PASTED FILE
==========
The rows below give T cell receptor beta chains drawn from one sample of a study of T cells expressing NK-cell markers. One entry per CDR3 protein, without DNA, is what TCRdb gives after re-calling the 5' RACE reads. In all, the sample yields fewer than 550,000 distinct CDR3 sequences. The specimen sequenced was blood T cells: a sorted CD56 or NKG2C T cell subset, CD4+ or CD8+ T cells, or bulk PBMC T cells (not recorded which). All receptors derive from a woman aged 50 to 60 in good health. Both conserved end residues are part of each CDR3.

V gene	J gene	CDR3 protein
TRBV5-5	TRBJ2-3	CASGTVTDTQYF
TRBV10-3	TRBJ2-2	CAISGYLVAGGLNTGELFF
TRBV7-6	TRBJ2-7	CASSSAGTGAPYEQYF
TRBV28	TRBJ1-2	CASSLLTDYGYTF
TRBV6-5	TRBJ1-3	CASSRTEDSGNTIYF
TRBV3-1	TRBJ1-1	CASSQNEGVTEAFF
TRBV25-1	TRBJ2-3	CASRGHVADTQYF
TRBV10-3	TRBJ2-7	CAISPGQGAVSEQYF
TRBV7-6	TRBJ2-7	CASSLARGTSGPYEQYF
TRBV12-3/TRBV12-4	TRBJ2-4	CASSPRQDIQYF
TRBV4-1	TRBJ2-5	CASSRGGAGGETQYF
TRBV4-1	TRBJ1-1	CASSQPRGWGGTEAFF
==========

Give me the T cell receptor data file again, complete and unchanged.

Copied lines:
The rows below give T cell receptor beta chains drawn from one sample of a study of T cells expressing NK-cell markers. One entry per CDR3 protein, without DNA, is what TCRdb gives after re-calling the 5' RACE reads. In all, the sample yields fewer than 550,000 distinct CDR3 sequences. The specimen sequenced was blood T cells: a sorted CD56 or NKG2C T cell subset, CD4+ or CD8+ T cells, or bulk PBMC T cells (not recorded which). All receptors derive from a woman aged 50 to 60 in good health. Both conserved end residues are part of each CDR3.

V gene	J gene	CDR3 protein
TRBV5-5	TRBJ2-3	CASGTVTDTQYF
TRBV10-3	TRBJ2-2	CAISGYLVAGGLNTGELFF
TRBV7-6	TRBJ2-7	CASSSAGTGAPYEQYF
TRBV28	TRBJ1-2	CASSLLTDYGYTF
TRBV6-5	TRBJ1-3	CASSRTEDSGNTIYF
TRBV3-1	TRBJ1-1	CASSQNEGVTEAFF
TRBV25-1	TRBJ2-3	CASRGHVADTQYF
TRBV10-3	TRBJ2-7	CAISPGQGAVSEQYF
TRBV7-6	TRBJ2-7	CASSLARGTSGPYEQYF
TRBV12-3/TRBV12-4	TRBJ2-4	CASSPRQDIQYF
TRBV4-1	TRBJ2-5	CASSRGGAGGETQYF
TRBV4-1	TRBJ1-1	CASSQPRGWGGTEAFF